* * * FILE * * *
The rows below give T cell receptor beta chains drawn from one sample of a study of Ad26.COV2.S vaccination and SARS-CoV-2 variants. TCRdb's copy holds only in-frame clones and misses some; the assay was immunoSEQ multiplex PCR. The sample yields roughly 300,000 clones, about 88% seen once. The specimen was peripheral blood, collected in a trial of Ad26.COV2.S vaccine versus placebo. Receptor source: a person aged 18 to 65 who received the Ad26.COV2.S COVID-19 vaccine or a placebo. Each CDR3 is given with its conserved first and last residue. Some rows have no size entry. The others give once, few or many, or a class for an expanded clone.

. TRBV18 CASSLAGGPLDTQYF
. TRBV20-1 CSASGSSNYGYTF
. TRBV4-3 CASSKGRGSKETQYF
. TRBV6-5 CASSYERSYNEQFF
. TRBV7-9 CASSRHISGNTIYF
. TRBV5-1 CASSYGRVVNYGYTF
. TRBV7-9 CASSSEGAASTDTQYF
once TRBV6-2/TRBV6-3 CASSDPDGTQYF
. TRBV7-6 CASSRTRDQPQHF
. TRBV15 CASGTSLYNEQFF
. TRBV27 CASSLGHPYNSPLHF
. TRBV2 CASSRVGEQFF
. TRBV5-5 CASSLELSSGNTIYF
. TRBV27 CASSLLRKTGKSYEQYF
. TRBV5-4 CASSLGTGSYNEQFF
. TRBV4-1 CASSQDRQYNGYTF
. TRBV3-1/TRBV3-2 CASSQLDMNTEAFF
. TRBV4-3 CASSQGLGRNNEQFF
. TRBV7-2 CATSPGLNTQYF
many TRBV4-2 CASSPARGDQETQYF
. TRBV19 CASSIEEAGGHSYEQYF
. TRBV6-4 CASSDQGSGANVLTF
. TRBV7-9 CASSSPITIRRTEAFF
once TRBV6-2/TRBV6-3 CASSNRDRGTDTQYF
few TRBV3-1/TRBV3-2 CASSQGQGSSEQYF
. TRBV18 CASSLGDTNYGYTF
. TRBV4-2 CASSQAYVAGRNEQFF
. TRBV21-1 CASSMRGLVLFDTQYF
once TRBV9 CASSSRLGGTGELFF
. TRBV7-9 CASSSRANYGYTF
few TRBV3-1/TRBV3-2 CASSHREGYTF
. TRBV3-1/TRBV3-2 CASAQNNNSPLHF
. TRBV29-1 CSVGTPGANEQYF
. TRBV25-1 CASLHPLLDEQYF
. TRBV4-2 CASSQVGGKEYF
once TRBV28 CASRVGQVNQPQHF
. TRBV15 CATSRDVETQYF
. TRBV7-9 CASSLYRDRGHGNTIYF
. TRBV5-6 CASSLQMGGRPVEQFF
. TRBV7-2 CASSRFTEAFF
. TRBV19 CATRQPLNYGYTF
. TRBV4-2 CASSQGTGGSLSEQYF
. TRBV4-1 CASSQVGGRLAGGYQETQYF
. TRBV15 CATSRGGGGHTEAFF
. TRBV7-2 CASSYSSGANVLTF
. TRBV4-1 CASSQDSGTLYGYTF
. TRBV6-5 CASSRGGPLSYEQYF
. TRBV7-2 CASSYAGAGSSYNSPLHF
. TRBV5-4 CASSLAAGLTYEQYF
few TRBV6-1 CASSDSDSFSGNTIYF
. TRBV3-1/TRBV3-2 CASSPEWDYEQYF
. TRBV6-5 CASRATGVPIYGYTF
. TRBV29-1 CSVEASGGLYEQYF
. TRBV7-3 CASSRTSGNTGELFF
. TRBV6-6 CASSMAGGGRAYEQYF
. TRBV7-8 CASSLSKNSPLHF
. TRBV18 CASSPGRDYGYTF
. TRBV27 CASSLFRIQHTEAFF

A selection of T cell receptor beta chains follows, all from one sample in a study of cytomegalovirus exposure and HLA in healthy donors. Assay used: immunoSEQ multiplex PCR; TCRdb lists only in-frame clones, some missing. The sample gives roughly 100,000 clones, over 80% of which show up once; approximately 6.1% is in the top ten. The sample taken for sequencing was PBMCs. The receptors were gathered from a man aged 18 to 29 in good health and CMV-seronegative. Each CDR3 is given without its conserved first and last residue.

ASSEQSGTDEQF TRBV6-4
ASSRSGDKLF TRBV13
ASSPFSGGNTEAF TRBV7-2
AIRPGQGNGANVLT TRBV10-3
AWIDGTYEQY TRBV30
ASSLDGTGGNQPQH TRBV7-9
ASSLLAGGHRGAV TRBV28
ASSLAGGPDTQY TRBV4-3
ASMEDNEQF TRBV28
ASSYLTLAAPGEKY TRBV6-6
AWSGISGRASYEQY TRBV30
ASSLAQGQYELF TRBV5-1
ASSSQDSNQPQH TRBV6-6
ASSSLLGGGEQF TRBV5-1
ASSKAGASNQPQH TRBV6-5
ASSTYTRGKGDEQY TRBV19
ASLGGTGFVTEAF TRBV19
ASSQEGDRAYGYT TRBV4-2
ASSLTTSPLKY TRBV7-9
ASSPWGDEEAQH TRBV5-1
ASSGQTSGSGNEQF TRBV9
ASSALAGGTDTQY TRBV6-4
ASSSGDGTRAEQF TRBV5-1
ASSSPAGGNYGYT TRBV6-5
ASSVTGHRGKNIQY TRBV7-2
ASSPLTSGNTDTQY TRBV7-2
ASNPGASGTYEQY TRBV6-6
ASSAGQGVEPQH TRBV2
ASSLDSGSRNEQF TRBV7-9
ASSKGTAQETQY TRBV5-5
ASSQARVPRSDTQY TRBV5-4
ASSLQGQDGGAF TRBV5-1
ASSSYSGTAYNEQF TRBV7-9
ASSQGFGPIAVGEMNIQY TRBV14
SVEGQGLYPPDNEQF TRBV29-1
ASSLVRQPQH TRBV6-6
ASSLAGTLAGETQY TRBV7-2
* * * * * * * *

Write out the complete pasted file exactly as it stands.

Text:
The rows below give T cell receptor beta chains drawn from one sample of a study of Ad26.COV2.S vaccination and SARS-CoV-2 variants. TCRdb's copy holds only in-frame clones and misses some; the assay was immunoSEQ multiplex PCR. The sample yields roughly 300,000 clones, about 88% seen once. The specimen was peripheral blood, collected in a trial of Ad26.COV2.S vaccine versus placebo. Receptor source: a person aged 18 to 65 who received the Ad26.COV2.S COVID-19 vaccine or a placebo. Each CDR3 is given with its conserved first and last residue. Some rows have no size entry. The others give once, few or many, or a class for an expanded clone.

. TRBV18 CASSLAGGPLDTQYF
. TRBV20-1 CSASGSSNYGYTF
. TRBV4-3 CASSKGRGSKETQYF
. TRBV6-5 CASSYERSYNEQFF
. TRBV7-9 CASSRHISGNTIYF
. TRBV5-1 CASSYGRVVNYGYTF
. TRBV7-9 CASSSEGAASTDTQYF
once TRBV6-2/TRBV6-3 CASSDPDGTQYF
. TRBV7-6 CASSRTRDQPQHF
. TRBV15 CASGTSLYNEQFF
. TRBV27 CASSLGHPYNSPLHF
. TRBV2 CASSRVGEQFF
. TRBV5-5 CASSLELSSGNTIYF
. TRBV27 CASSLLRKTGKSYEQYF
. TRBV5-4 CASSLGTGSYNEQFF
. TRBV4-1 CASSQDRQYNGYTF
. TRBV3-1/TRBV3-2 CASSQLDMNTEAFF
. TRBV4-3 CASSQGLGRNNEQFF
. TRBV7-2 CATSPGLNTQYF
many TRBV4-2 CASSPARGDQETQYF
. TRBV19 CASSIEEAGGHSYEQYF
. TRBV6-4 CASSDQGSGANVLTF
. TRBV7-9 CASSSPITIRRTEAFF
once TRBV6-2/TRBV6-3 CASSNRDRGTDTQYF
few TRBV3-1/TRBV3-2 CASSQGQGSSEQYF
. TRBV18 CASSLGDTNYGYTF
. TRBV4-2 CASSQAYVAGRNEQFF
. TRBV21-1 CASSMRGLVLFDTQYF
once TRBV9 CASSSRLGGTGELFF
. TRBV7-9 CASSSRANYGYTF
few TRBV3-1/TRBV3-2 CASSHREGYTF
. TRBV3-1/TRBV3-2 CASAQNNNSPLHF
. TRBV29-1 CSVGTPGANEQYF
. TRBV25-1 CASLHPLLDEQYF
. TRBV4-2 CASSQVGGKEYF
once TRBV28 CASRVGQVNQPQHF
. TRBV15 CATSRDVETQYF
. TRBV7-9 CASSLYRDRGHGNTIYF
. TRBV5-6 CASSLQMGGRPVEQFF
. TRBV7-2 CASSRFTEAFF
. TRBV19 CATRQPLNYGYTF
. TRBV4-2 CASSQGTGGSLSEQYF
. TRBV4-1 CASSQVGGRLAGGYQETQYF
. TRBV15 CATSRGGGGHTEAFF
. TRBV7-2 CASSYSSGANVLTF
. TRBV4-1 CASSQDSGTLYGYTF
. TRBV6-5 CASSRGGPLSYEQYF
. TRBV7-2 CASSYAGAGSSYNSPLHF
. TRBV5-4 CASSLAAGLTYEQYF
few TRBV6-1 CASSDSDSFSGNTIYF
. TRBV3-1/TRBV3-2 CASSPEWDYEQYF
. TRBV6-5 CASRATGVPIYGYTF
. TRBV29-1 CSVEASGGLYEQYF
. TRBV7-3 CASSRTSGNTGELFF
. TRBV6-6 CASSMAGGGRAYEQYF
. TRBV7-8 CASSLSKNSPLHF
. TRBV18 CASSPGRDYGYTF
. TRBV27 CASSLFRIQHTEAFF

A selection of T cell receptor beta chains follows, all from one sample in a study of cytomegalovirus exposure and HLA in healthy donors. Assay used: immunoSEQ multiplex PCR; TCRdb lists only in-frame clones, some missing. The sample gives roughly 100,000 clones, over 80% of which show up once; approximately 6.1% is in the top ten. The sample taken for sequencing was PBMCs. The receptors were gathered from a man aged 18 to 29 in good health and CMV-seronegative. Each CDR3 is given without its conserved first and last residue.

ASSEQSGTDEQF TRBV6-4
ASSRSGDKLF TRBV13
ASSPFSGGNTEAF TRBV7-2
AIRPGQGNGANVLT TRBV10-3
AWIDGTYEQY TRBV30
ASSLDGTGGNQPQH TRBV7-9
ASSLLAGGHRGAV TRBV28
ASSLAGGPDTQY TRBV4-3
ASMEDNEQF TRBV28
ASSYLTLAAPGEKY TRBV6-6
AWSGISGRASYEQY TRBV30
ASSLAQGQYELF TRBV5-1
ASSSQDSNQPQH TRBV6-6
ASSSLLGGGEQF TRBV5-1
ASSKAGASNQPQH TRBV6-5
ASSTYTRGKGDEQY TRBV19
ASLGGTGFVTEAF TRBV19
ASSQEGDRAYGYT TRBV4-2
ASSLTTSPLKY TRBV7-9
ASSPWGDEEAQH TRBV5-1
ASSGQTSGSGNEQF TRBV9
ASSALAGGTDTQY TRBV6-4
ASSSGDGTRAEQF TRBV5-1
ASSSPAGGNYGYT TRBV6-5
ASSVTGHRGKNIQY TRBV7-2
ASSPLTSGNTDTQY TRBV7-2
ASNPGASGTYEQY TRBV6-6
ASSAGQGVEPQH TRBV2
ASSLDSGSRNEQF TRBV7-9
ASSKGTAQETQY TRBV5-5
ASSQARVPRSDTQY TRBV5-4
ASSLQGQDGGAF TRBV5-1
ASSSYSGTAYNEQF TRBV7-9
ASSQGFGPIAVGEMNIQY TRBV14
SVEGQGLYPPDNEQF TRBV29-1
ASSLVRQPQH TRBV6-6
ASSLAGTLAGETQY TRBV7-2